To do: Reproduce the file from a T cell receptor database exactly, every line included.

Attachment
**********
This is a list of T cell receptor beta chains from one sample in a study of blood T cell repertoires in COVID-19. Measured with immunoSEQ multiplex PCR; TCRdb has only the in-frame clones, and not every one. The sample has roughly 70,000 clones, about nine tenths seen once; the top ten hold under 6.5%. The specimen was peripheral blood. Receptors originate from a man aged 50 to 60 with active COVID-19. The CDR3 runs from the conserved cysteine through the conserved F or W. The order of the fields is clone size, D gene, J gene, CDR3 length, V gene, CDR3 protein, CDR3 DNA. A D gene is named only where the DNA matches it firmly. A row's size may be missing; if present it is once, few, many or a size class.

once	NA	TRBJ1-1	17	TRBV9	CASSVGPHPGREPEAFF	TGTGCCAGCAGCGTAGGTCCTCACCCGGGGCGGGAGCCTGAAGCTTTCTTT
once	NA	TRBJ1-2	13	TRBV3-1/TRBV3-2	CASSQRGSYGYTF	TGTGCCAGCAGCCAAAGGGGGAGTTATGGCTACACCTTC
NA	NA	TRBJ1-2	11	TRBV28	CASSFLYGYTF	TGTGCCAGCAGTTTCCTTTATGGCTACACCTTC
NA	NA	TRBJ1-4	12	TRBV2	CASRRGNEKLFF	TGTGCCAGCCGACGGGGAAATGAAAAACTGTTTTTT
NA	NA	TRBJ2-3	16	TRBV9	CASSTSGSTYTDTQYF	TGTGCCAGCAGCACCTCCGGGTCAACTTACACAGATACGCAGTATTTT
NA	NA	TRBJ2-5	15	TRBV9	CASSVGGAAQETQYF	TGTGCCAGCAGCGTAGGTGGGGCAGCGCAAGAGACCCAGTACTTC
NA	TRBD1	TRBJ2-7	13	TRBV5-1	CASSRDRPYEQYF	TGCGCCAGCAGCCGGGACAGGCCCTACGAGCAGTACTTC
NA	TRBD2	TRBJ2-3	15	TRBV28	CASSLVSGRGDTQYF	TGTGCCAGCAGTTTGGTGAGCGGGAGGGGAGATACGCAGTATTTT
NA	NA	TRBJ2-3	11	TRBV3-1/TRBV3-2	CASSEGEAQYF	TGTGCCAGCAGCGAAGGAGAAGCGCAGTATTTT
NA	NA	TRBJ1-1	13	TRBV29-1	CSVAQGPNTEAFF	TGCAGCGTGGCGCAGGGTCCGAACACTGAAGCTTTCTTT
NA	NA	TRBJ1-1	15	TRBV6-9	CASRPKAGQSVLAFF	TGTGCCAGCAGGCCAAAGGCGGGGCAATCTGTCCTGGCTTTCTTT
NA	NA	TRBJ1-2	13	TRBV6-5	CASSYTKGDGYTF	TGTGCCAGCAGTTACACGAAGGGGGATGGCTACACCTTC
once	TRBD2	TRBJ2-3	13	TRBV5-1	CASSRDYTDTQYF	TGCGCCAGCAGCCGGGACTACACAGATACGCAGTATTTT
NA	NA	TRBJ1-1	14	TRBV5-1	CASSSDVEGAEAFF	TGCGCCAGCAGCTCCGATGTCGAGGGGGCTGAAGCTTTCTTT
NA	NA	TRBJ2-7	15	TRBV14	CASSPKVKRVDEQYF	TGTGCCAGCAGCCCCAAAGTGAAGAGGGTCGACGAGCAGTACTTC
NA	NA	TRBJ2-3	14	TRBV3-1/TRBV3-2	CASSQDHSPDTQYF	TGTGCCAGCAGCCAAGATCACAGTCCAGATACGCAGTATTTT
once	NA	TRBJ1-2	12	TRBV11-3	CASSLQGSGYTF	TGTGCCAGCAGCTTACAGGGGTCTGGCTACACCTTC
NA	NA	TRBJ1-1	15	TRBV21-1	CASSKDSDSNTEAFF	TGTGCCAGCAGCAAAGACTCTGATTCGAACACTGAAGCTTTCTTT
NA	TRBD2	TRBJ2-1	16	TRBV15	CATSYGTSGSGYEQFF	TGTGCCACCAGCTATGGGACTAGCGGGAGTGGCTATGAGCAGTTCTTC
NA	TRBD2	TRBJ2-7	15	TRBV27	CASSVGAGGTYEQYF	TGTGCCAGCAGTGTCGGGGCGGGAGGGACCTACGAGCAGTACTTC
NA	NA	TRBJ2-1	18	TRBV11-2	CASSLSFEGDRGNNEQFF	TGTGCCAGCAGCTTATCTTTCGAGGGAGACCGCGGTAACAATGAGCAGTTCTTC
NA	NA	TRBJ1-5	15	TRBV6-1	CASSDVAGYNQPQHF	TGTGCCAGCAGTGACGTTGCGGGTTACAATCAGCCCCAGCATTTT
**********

This is a list of T cell receptor beta chains from one sample in a study of blood T cell repertoires in COVID-19. Measured with immunoSEQ multiplex PCR; TCRdb has only the in-frame clones, and not every one. The sample has roughly 70,000 clones, about nine tenths seen once; the top ten hold under 6.5%. The specimen was peripheral blood. Receptors originate from a man aged 50 to 60 with active COVID-19. The CDR3 runs from the conserved cysteine through the conserved F or W. The order of the fields is clone size, D gene, J gene, CDR3 length, V gene, CDR3 protein, CDR3 DNA. A D gene is named only where the DNA matches it firmly. A row's size may be missing; if present it is once, few, many or a size class.

once	NA	TRBJ1-1	17	TRBV9	CASSVGPHPGREPEAFF	TGTGCCAGCAGCGTAGGTCCTCACCCGGGGCGGGAGCCTGAAGCTTTCTTT
once	NA	TRBJ1-2	13	TRBV3-1/TRBV3-2	CASSQRGSYGYTF	TGTGCCAGCAGCCAAAGGGGGAGTTATGGCTACACCTTC
NA	NA	TRBJ1-2	11	TRBV28	CASSFLYGYTF	TGTGCCAGCAGTTTCCTTTATGGCTACACCTTC
NA	NA	TRBJ1-4	12	TRBV2	CASRRGNEKLFF	TGTGCCAGCCGACGGGGAAATGAAAAACTGTTTTTT
NA	NA	TRBJ2-3	16	TRBV9	CASSTSGSTYTDTQYF	TGTGCCAGCAGCACCTCCGGGTCAACTTACACAGATACGCAGTATTTT
NA	NA	TRBJ2-5	15	TRBV9	CASSVGGAAQETQYF	TGTGCCAGCAGCGTAGGTGGGGCAGCGCAAGAGACCCAGTACTTC
NA	TRBD1	TRBJ2-7	13	TRBV5-1	CASSRDRPYEQYF	TGCGCCAGCAGCCGGGACAGGCCCTACGAGCAGTACTTC
NA	TRBD2	TRBJ2-3	15	TRBV28	CASSLVSGRGDTQYF	TGTGCCAGCAGTTTGGTGAGCGGGAGGGGAGATACGCAGTATTTT
NA	NA	TRBJ2-3	11	TRBV3-1/TRBV3-2	CASSEGEAQYF	TGTGCCAGCAGCGAAGGAGAAGCGCAGTATTTT
NA	NA	TRBJ1-1	13	TRBV29-1	CSVAQGPNTEAFF	TGCAGCGTGGCGCAGGGTCCGAACACTGAAGCTTTCTTT
NA	NA	TRBJ1-1	15	TRBV6-9	CASRPKAGQSVLAFF	TGTGCCAGCAGGCCAAAGGCGGGGCAATCTGTCCTGGCTTTCTTT
NA	NA	TRBJ1-2	13	TRBV6-5	CASSYTKGDGYTF	TGTGCCAGCAGTTACACGAAGGGGGATGGCTACACCTTC
once	TRBD2	TRBJ2-3	13	TRBV5-1	CASSRDYTDTQYF	TGCGCCAGCAGCCGGGACTACACAGATACGCAGTATTTT
NA	NA	TRBJ1-1	14	TRBV5-1	CASSSDVEGAEAFF	TGCGCCAGCAGCTCCGATGTCGAGGGGGCTGAAGCTTTCTTT
NA	NA	TRBJ2-7	15	TRBV14	CASSPKVKRVDEQYF	TGTGCCAGCAGCCCCAAAGTGAAGAGGGTCGACGAGCAGTACTTC
NA	NA	TRBJ2-3	14	TRBV3-1/TRBV3-2	CASSQDHSPDTQYF	TGTGCCAGCAGCCAAGATCACAGTCCAGATACGCAGTATTTT
once	NA	TRBJ1-2	12	TRBV11-3	CASSLQGSGYTF	TGTGCCAGCAGCTTACAGGGGTCTGGCTACACCTTC
NA	NA	TRBJ1-1	15	TRBV21-1	CASSKDSDSNTEAFF	TGTGCCAGCAGCAAAGACTCTGATTCGAACACTGAAGCTTTCTTT
NA	TRBD2	TRBJ2-1	16	TRBV15	CATSYGTSGSGYEQFF	TGTGCCACCAGCTATGGGACTAGCGGGAGTGGCTATGAGCAGTTCTTC
NA	TRBD2	TRBJ2-7	15	TRBV27	CASSVGAGGTYEQYF	TGTGCCAGCAGTGTCGGGGCGGGAGGGACCTACGAGCAGTACTTC
NA	NA	TRBJ2-1	18	TRBV11-2	CASSLSFEGDRGNNEQFF	TGTGCCAGCAGCTTATCTTTCGAGGGAGACCGCGGTAACAATGAGCAGTTCTTC
NA	NA	TRBJ1-5	15	TRBV6-1	CASSDVAGYNQPQHF	TGTGCCAGCAGTGACGTTGCGGGTTACAATCAGCCCCAGCATTTT